In many applications, it is desirable to mix carbon and BN polymers in the solid state. In the case of the graphitic forms of carbon and BN, the interactions between the sheets are known to be comparable with similar interlayer spacings in graphite, graphitic BN and in mixtures of these compounds, as has been seen in nanoparticles and nanotubes made out of sheets of the two compounds[16]. There are also indications[17] that the solid phase of PBZ consists of a layered structure with spacings between 3.4-3.7 Å, which suggests a similar interaction to that in the conjugated carbon polymers. To further complement our study, we have calculated the structural and electronic properties of the crystal phases of a mixture of carbon and BN polymers. Since the unit cell lengths of carbon and BN polymers are very similar, they can be combined in the same crystal. We started from the crystal structures of the pure carbon phases, because we believe that the inter-chain interactions are similar. For PPP, we used the orthorhombic crystal (space group $Pbam$) which has two polymer chains in its primitive cell and we replaced one of these by its BN equivalent. We did not consider the twisting angle between adjacent monomers which is seen in experiment since it is found to be energetically indistinguishable in our calculations. For PPV, we used the monoclinic structure with symmetry $P2_1/n$. Upon relaxation of the lattice parameters and atomic coordinates, using a $4 \times 4 \times 4 $ $k$-point grid, we found no significant deviation from the initial configurations, i.e. the chains remained separated with little change in the volume of the cell.

Figure 5: Electronic densities of states (DOS) for solids of PPP+PBZ (left) and PPV+PVB (right). The zero of the energy corresponds to the Fermi level. A $4 \times 4 \times 16 $ $k$-point grid was used to sample the Brillouin zone.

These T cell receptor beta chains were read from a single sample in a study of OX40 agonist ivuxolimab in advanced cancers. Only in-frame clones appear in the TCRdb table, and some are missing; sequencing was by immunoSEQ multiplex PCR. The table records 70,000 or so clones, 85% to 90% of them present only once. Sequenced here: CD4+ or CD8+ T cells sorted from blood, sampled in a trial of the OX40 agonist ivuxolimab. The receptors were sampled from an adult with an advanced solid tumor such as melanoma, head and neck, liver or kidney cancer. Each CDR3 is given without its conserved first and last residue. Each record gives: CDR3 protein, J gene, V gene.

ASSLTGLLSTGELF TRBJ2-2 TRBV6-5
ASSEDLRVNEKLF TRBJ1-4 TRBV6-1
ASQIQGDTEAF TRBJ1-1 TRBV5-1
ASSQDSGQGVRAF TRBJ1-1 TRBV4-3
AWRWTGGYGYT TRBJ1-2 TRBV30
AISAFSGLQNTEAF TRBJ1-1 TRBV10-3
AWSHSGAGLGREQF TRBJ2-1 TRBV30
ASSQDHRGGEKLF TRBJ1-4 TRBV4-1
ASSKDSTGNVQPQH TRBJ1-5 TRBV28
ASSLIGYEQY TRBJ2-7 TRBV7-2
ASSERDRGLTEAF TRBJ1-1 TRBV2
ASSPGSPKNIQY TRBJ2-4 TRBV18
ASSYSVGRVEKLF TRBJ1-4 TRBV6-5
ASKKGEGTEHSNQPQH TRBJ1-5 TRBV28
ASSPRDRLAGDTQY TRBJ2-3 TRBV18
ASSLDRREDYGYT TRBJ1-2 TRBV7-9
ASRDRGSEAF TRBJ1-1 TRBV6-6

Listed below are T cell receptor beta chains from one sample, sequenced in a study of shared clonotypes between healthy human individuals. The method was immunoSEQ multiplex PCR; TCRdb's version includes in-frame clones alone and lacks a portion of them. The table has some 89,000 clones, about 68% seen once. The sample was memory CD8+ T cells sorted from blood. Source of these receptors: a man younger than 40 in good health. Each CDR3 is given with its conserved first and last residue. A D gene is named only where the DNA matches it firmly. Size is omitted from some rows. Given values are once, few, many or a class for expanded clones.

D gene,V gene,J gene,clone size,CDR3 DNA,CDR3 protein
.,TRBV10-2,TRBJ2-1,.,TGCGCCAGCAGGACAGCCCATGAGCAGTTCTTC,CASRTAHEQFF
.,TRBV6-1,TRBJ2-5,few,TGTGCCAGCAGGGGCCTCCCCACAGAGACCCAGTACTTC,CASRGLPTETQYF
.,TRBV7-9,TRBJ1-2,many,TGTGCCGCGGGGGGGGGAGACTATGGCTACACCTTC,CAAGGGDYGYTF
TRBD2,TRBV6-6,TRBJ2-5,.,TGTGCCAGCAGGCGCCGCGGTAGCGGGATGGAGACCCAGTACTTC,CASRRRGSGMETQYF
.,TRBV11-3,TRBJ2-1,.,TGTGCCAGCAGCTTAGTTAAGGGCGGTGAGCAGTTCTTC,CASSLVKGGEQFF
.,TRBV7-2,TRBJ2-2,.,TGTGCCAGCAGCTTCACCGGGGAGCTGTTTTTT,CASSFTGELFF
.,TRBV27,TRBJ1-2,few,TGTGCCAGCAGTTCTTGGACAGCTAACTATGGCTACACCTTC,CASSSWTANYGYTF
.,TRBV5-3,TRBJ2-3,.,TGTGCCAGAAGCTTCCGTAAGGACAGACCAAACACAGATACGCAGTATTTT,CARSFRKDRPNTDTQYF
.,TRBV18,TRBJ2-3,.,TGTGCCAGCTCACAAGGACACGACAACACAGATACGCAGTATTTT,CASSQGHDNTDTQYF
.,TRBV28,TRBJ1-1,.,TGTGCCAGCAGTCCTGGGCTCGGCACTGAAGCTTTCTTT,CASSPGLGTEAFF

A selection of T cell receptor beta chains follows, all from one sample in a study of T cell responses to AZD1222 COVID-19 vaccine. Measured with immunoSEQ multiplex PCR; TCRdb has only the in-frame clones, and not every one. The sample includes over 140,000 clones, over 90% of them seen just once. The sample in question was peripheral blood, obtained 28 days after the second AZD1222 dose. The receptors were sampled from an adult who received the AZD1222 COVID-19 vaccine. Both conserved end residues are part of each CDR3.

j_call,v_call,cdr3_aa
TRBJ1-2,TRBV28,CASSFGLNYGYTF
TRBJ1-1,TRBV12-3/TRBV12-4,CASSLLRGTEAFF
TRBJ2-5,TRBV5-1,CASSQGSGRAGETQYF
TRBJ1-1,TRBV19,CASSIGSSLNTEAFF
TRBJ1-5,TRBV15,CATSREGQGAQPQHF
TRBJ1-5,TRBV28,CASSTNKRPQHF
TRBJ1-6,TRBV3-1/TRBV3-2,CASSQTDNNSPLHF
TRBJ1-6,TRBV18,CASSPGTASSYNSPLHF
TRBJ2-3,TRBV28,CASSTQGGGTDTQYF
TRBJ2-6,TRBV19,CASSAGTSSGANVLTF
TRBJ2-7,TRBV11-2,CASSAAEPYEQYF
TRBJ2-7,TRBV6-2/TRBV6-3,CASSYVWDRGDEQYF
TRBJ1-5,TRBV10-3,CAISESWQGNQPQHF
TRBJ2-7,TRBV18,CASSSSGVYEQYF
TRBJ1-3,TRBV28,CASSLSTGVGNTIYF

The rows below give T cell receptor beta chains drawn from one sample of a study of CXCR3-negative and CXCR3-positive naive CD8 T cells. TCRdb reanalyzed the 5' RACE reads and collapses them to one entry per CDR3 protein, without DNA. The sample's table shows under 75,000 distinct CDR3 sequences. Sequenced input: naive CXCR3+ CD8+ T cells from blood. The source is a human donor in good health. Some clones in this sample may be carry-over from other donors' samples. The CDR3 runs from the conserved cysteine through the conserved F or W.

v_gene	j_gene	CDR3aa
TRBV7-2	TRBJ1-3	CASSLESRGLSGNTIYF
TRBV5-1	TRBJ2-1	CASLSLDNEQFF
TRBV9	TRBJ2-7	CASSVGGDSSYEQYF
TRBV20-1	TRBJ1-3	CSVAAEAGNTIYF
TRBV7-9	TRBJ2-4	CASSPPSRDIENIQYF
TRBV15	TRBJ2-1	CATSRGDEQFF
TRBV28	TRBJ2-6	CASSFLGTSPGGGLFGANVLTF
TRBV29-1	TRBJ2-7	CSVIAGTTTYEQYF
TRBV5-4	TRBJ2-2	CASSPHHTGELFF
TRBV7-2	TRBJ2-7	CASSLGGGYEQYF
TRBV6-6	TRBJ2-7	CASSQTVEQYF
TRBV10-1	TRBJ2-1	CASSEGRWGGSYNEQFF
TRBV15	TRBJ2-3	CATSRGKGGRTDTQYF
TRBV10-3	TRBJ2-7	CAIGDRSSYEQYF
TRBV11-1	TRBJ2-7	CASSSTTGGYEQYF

\epsfig{, width= 3.4 in, clip=}

Fig. 5 shows the electronic densities of states for both crystals, decomposed by projection into separate contributions from the different chains. The states on the BN chain are shown by the upper curve and the states on the carbon chain are shown by the inverted lower curve. There are no states on the BN polymers in a region between -15 and -10 eV which is characteristic of the polar compound. The energy gap between occupied and unoccupied states is larger for the BN chain than for the carbon chain. It is also interesting how the states line up near the Fermi level. On both the occupied and unoccupied sides of the gap, the carbon states are closer to the Fermi level than the BN states and this indicates that electrons and holes in these mixed solids will reside predominately on the carbon polymers. We therefore expect larger ionisation energies and lower electron affinities for the BN polymers than for the carbon polymers. These properties might be used in a mixed device of carbon and BN polymers in which holes can be injected into the BN system and then transferred to the carbon system.

In conclusion, our study demonstrates the potential innovations of using BN polymers, particularly in combination with organic polymers with the same structure. The BN polymers have larger gaps than their carbon counterparts and are therefore relevant for applications in a different spectral range. However, when BN and carbon polymers are combined in one-dimensional heterostructures, the band gap can be tailored to a desired value over a wide range, in a similar manner to what is done in conventional semiconductor heterostructures. While BN polymers are currently synthesised for other purposes, e.g. as precursors to ceramics, a better understanding of their electronic properties opens new possibilities for the making of non-conventional electronic devices.

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Next: Acknowledgments Up: Paper abstract
Peter D. Haynes 2002-10-28